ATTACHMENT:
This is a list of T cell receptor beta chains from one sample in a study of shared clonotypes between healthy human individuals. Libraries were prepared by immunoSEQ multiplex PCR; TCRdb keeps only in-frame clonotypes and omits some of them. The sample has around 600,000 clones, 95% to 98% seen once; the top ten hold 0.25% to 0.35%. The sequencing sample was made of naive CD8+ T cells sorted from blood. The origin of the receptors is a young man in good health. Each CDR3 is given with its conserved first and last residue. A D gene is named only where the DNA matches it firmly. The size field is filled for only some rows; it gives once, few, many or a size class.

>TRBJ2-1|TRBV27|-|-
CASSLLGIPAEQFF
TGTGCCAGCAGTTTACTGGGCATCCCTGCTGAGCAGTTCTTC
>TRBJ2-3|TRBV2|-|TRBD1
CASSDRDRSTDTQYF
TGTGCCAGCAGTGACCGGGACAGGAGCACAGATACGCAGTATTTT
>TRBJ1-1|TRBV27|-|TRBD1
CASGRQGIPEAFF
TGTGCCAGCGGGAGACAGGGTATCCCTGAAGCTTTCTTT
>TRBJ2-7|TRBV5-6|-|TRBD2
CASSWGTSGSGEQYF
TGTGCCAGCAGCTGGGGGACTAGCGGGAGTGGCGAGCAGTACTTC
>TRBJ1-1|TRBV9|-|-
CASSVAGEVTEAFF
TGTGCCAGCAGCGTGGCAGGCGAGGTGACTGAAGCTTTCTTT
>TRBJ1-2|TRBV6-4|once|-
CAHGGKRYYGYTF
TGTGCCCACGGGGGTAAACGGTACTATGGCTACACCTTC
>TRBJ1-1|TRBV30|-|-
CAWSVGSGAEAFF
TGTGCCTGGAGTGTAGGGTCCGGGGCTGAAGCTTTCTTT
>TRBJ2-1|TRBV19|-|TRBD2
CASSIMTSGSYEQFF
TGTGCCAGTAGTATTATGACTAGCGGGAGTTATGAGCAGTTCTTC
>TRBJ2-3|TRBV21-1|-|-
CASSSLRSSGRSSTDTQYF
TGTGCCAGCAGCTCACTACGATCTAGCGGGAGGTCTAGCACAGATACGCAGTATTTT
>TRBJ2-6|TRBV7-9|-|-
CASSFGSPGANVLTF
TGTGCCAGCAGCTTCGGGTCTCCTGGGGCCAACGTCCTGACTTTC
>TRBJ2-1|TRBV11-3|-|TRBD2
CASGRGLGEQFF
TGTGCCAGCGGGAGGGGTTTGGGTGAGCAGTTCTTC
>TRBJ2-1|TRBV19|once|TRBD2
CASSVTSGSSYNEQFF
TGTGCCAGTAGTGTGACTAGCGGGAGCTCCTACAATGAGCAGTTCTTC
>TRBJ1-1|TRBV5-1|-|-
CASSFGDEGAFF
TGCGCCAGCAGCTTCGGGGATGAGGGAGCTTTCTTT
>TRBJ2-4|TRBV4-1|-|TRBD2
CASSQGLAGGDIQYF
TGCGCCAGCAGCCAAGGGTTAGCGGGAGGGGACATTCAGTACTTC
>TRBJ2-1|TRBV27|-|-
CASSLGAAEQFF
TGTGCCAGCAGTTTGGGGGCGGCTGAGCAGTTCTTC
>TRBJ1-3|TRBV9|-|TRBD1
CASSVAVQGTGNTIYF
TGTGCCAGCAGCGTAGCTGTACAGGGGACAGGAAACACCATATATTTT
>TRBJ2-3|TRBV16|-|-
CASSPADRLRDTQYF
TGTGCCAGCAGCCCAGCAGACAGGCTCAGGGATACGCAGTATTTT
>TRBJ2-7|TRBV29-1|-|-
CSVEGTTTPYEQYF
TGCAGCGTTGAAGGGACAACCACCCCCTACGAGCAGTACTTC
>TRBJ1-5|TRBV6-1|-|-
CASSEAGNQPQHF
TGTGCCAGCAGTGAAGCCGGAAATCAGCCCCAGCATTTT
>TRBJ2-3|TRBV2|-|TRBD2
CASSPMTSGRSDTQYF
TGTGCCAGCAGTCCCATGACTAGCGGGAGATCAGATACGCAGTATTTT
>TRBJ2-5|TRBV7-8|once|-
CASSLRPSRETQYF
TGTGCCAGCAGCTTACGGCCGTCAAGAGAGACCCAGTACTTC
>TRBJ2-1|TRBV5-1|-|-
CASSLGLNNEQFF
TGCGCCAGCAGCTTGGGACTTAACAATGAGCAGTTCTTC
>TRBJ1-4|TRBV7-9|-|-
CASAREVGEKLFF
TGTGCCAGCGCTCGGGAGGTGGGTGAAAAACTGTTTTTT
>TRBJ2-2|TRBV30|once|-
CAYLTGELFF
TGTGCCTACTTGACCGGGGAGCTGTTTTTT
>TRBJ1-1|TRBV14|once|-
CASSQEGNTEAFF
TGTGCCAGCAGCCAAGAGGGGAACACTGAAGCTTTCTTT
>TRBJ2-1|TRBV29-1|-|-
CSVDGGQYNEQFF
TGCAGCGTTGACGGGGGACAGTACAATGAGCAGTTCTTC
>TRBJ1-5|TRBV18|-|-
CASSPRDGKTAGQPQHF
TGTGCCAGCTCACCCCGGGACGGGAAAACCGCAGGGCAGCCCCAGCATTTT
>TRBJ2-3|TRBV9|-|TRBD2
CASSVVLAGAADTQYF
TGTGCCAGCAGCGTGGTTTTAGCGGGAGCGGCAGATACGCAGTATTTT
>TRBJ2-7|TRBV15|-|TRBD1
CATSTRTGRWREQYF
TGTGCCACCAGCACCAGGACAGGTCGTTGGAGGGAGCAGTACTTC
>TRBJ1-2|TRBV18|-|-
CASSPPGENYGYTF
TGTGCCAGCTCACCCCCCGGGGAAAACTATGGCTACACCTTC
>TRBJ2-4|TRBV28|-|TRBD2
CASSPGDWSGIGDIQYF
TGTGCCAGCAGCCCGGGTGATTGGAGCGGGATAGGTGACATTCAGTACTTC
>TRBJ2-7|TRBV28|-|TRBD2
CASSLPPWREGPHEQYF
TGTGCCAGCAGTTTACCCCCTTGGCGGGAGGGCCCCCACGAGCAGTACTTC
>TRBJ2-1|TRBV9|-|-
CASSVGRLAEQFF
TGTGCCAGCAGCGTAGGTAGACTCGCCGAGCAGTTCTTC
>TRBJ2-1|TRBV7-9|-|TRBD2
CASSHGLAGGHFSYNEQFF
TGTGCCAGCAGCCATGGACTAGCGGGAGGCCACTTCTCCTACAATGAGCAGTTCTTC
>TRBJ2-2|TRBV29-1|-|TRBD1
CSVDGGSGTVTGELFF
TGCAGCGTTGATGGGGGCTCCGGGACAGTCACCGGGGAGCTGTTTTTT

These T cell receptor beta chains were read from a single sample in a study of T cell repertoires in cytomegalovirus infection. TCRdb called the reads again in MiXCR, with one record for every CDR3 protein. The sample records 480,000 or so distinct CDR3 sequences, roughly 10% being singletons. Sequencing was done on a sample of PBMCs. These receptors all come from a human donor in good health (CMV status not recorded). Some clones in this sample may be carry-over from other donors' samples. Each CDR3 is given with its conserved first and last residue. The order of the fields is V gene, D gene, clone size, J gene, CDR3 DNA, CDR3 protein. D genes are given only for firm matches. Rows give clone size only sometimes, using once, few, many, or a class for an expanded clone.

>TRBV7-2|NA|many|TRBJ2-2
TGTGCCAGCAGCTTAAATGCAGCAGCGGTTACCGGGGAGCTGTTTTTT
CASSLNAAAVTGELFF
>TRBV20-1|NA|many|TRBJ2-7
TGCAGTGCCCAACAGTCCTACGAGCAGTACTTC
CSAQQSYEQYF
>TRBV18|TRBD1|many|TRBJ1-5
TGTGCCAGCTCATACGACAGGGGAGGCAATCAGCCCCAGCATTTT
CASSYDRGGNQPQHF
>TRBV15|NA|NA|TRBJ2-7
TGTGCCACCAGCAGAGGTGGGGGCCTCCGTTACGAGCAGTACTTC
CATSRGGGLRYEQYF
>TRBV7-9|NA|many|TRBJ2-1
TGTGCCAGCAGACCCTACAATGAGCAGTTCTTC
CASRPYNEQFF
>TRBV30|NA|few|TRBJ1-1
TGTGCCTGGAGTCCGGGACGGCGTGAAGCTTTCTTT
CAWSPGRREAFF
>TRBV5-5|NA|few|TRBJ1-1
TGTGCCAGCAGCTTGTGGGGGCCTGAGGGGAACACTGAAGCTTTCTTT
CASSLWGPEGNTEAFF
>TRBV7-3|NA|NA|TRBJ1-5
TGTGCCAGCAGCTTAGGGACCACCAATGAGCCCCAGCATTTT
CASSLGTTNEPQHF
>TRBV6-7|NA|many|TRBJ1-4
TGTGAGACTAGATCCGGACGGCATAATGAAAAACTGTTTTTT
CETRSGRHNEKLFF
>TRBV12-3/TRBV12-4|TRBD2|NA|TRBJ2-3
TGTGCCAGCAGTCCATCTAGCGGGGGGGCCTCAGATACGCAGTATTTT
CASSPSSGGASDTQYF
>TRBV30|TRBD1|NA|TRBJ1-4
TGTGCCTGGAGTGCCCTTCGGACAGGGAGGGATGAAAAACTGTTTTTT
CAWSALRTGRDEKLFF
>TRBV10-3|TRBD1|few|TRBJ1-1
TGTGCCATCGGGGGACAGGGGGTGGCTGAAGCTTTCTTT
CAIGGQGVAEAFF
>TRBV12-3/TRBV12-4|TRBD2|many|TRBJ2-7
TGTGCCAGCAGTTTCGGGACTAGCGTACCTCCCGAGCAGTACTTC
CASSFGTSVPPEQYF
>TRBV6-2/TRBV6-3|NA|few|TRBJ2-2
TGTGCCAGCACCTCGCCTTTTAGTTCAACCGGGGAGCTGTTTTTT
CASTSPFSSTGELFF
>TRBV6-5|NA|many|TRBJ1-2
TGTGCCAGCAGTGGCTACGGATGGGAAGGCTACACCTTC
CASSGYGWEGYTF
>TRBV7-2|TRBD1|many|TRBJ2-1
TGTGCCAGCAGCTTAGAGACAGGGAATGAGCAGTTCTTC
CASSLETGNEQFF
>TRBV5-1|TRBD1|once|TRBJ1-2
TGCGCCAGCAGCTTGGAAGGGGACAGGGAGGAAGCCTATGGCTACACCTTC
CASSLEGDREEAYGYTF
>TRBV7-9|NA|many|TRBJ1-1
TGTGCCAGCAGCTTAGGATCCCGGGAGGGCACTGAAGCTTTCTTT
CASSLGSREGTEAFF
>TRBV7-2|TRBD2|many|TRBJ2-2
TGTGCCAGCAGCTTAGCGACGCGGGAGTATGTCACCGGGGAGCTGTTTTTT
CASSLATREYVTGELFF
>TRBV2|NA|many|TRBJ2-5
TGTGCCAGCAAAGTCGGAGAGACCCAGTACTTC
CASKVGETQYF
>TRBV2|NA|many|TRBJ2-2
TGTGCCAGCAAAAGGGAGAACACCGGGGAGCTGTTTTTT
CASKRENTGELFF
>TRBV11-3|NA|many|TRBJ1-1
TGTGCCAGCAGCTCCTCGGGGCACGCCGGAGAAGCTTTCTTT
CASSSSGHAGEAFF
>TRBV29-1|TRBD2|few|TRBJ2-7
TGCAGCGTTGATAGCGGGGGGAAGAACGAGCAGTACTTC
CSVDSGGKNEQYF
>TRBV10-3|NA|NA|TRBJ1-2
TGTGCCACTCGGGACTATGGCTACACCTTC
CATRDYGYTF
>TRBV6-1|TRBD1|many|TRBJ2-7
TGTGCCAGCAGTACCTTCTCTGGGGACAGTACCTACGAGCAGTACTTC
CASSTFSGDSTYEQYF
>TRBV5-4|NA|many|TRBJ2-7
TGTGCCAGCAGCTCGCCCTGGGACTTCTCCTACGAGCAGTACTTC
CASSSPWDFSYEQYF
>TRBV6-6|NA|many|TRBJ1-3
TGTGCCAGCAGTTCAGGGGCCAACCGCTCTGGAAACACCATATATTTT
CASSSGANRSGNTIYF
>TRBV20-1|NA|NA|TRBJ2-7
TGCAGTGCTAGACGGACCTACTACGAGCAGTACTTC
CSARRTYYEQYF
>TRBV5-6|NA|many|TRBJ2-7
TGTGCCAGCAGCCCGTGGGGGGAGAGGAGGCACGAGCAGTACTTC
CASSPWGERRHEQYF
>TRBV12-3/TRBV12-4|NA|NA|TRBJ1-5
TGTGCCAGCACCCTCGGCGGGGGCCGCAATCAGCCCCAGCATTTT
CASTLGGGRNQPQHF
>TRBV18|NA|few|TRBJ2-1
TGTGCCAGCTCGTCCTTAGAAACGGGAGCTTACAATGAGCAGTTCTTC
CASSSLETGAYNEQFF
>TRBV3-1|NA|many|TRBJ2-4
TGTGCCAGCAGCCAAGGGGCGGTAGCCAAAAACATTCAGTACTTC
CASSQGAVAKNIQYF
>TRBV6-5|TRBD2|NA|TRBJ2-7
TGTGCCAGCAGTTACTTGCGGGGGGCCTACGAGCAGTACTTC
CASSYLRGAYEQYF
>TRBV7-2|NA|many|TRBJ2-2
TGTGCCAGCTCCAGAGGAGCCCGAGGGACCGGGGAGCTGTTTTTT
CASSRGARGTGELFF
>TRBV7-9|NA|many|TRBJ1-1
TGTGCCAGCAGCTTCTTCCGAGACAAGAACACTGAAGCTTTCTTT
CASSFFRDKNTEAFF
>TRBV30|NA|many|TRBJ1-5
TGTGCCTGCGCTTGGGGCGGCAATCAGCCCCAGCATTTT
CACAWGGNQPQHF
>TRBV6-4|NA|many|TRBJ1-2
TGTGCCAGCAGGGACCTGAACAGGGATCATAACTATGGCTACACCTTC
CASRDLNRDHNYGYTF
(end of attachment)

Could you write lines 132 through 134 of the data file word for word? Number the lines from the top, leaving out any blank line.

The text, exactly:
>TRBV6-7|NA|many|TRBJ1-4
TGTGAGACTAGATCCGGACGGCATAATGAAAAACTGTTTTTT
CETRSGRHNEKLFF